New Delhi: Former Telecom Minister A Raja,
prime accused in the 2G case, was on Wednesday criticised by the
Supreme Court for using "intemperate" and "objectionable"
language in a letter to Prime Minister Manmohan Singh on the
issue of spectrum allocation policy.
The apex court was anguished over the tone and tenor
of Raja`s letter to the Prime Minister wherein words like
"unfair, discriminatory, capricious and arbitrary" were used.
"The decorum required that the language must be polite
and temperate," a bench comprising Justices G S Singhvi and A
K Ganguly said, adding that "it amounted to showing disrespect
to the highest political authority of the country."
The court was hearing petitions seeking cancellation
of spectrum allocated during the tenure of Raja as telecom
The bench was referring to the letter written by Raja
on December 26, 2007 in which he "bypassed" and "overruled"
the Prime Minister`s advice to defer the allocation of 2G
spectrum by a few days.
"The expressions in the letter are very
objectionable," the bench said, noting, "Even when you are
writing to someone senior in age you have to be respectful. Unless you have learned a different language".
The bench asked, "Is the minister (Raja) saying that
the Prime Minister`s suggestions are arbitrary, unfair and
The bench said, "It is expected that the language used
in the letter should be a little more dignified while
addressing the Prime Minister. The use of adjectives like this
should be avoided.
"The language in the letter (by Raja) is a matter of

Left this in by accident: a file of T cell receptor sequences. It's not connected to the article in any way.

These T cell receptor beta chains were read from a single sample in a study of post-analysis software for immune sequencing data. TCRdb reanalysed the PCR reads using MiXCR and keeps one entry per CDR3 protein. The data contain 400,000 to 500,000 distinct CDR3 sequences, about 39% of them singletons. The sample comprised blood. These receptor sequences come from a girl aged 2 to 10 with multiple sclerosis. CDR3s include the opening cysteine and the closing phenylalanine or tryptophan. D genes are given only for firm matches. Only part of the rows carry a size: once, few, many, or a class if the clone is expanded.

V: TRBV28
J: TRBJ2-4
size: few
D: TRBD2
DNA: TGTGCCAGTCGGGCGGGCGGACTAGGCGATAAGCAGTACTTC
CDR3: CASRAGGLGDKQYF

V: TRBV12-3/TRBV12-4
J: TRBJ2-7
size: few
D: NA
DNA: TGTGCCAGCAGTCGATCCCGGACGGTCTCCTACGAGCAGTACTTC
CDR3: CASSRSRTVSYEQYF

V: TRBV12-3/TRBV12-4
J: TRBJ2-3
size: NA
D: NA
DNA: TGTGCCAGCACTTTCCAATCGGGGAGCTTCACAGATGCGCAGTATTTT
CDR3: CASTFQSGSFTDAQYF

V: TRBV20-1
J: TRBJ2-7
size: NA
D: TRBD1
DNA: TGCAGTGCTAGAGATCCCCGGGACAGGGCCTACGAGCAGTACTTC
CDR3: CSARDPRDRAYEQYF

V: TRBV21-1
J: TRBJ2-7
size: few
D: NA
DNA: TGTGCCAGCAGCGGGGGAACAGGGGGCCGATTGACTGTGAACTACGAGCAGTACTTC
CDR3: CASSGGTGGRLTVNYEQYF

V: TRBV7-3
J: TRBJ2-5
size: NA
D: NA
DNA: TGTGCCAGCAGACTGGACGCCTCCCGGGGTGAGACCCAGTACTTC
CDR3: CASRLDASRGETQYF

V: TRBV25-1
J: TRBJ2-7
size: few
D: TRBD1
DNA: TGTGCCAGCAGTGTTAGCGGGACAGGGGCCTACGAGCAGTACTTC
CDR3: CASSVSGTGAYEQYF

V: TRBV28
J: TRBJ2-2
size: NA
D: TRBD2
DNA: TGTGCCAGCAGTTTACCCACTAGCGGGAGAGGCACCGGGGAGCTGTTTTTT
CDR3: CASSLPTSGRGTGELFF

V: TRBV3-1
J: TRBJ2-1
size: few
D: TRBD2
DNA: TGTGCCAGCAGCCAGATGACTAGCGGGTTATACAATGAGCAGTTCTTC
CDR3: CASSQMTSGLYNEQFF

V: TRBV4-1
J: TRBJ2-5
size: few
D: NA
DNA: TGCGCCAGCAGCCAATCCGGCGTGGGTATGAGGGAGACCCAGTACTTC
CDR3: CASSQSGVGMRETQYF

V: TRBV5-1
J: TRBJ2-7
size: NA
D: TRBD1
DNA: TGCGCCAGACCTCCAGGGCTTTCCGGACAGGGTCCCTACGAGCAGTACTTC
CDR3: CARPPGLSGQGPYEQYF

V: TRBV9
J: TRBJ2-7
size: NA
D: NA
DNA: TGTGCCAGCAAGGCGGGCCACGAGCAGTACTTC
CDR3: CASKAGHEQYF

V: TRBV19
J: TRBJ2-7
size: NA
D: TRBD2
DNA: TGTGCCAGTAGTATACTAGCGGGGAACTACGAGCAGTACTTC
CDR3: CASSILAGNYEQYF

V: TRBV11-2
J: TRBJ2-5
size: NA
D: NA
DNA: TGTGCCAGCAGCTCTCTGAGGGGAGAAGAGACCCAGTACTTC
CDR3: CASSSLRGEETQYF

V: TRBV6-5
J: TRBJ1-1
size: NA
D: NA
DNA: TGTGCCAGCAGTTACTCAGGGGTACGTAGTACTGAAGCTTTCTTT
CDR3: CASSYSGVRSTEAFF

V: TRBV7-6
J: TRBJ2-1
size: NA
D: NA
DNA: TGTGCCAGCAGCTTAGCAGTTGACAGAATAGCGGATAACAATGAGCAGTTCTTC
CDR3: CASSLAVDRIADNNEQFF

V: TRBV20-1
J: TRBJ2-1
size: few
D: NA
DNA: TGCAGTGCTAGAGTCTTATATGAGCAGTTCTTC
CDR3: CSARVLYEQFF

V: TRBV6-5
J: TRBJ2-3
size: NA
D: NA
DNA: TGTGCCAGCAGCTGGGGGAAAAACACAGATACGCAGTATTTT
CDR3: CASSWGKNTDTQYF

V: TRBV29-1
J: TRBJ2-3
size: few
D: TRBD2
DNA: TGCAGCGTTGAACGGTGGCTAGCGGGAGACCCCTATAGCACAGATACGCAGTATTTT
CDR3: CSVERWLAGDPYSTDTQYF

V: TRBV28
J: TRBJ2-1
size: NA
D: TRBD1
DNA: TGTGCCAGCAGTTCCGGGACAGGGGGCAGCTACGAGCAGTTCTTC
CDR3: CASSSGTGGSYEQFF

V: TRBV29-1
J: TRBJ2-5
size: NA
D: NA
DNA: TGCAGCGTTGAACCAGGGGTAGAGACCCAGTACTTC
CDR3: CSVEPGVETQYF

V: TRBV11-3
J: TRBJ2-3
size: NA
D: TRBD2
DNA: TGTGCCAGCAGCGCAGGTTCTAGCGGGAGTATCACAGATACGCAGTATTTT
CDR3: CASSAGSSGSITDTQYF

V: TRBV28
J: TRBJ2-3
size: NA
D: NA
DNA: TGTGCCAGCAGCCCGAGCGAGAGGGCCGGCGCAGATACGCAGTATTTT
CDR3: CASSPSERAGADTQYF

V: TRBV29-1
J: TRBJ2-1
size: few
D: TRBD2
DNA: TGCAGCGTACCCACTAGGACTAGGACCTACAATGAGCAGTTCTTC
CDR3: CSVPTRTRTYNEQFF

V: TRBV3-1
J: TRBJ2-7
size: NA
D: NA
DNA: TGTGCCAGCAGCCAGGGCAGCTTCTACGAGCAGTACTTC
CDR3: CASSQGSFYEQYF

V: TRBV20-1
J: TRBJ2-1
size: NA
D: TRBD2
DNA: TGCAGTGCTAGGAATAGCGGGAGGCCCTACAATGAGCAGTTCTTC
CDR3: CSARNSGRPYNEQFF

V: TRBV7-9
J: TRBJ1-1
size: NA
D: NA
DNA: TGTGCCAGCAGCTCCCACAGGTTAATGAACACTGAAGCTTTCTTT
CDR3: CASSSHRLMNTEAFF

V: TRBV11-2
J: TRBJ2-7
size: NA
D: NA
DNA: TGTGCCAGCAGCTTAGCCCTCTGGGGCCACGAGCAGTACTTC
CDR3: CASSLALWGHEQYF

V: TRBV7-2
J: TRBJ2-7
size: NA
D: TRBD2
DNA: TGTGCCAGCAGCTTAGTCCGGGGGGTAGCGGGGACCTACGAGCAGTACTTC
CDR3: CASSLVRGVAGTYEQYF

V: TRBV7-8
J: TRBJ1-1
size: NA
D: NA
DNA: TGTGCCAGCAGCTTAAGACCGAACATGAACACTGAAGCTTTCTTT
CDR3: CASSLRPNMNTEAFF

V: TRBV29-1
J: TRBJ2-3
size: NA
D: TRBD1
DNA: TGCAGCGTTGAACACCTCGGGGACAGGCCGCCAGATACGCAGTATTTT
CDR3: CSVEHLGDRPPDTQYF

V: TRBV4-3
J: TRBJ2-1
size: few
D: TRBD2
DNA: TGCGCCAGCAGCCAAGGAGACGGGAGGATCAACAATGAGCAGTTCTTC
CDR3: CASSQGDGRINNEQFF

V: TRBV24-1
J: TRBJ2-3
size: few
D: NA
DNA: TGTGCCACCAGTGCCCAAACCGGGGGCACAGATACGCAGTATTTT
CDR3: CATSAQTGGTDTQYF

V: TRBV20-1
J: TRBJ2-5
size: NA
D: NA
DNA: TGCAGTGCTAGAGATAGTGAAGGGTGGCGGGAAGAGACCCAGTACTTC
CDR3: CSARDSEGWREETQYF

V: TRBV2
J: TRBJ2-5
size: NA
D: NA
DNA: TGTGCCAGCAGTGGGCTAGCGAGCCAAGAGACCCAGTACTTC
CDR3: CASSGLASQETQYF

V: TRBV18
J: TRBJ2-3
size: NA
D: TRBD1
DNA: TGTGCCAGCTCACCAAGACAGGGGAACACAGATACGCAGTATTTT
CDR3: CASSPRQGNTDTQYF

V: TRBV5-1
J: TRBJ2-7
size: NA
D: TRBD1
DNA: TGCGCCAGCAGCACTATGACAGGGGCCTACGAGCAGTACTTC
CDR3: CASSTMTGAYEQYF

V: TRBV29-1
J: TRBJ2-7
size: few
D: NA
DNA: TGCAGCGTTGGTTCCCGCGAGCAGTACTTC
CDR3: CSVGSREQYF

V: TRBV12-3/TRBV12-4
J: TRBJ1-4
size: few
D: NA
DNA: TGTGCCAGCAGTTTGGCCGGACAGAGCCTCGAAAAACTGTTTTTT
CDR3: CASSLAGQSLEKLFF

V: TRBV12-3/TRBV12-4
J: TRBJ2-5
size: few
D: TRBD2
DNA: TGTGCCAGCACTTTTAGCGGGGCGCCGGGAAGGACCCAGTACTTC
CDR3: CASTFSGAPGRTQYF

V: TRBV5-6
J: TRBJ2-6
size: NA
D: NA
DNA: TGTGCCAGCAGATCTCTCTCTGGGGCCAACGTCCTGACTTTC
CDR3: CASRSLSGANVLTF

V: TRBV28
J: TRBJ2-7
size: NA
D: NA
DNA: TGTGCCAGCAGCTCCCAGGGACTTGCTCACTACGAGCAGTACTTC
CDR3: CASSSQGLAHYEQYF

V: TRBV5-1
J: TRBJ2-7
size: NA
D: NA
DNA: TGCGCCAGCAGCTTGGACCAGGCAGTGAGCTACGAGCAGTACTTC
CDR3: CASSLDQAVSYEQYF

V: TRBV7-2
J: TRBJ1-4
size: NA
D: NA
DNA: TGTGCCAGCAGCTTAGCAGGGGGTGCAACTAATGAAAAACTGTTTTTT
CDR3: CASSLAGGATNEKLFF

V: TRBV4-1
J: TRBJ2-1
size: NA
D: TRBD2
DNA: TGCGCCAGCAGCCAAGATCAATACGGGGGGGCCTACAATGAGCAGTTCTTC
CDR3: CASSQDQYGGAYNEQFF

concern. It is not addressed to any ordinary person but a
person senior who is a Prime Minister," the bench said, adding
that he was responding to a "decision of the Prime Minister."
During a previous hearing, the same bench had said
Raja had not paid heed to the Prime Minister`s letter asking
him to wait for some days before taking any action on the
allocation of spectrum.
The court had raised questions on Raja ignoring the
law ministry`s advice seeking opinion of the AG as "out of
The court had made the remarks after noting that the
law minister had given an opinion that the matter be referred
to the Empowered Group of Ministers (EGOM) for seeking the
opinion of the law officers like the Attorney General and
the Solicitor General.
"Raja first received opinion of the law ministry which
he overruled by saying it was out of context, then he received
a letter of the Prime Minister on the same day asking him to
wait. The Prime Minister had sought to know further action
taken by him (Raja). That was also ignored," the court had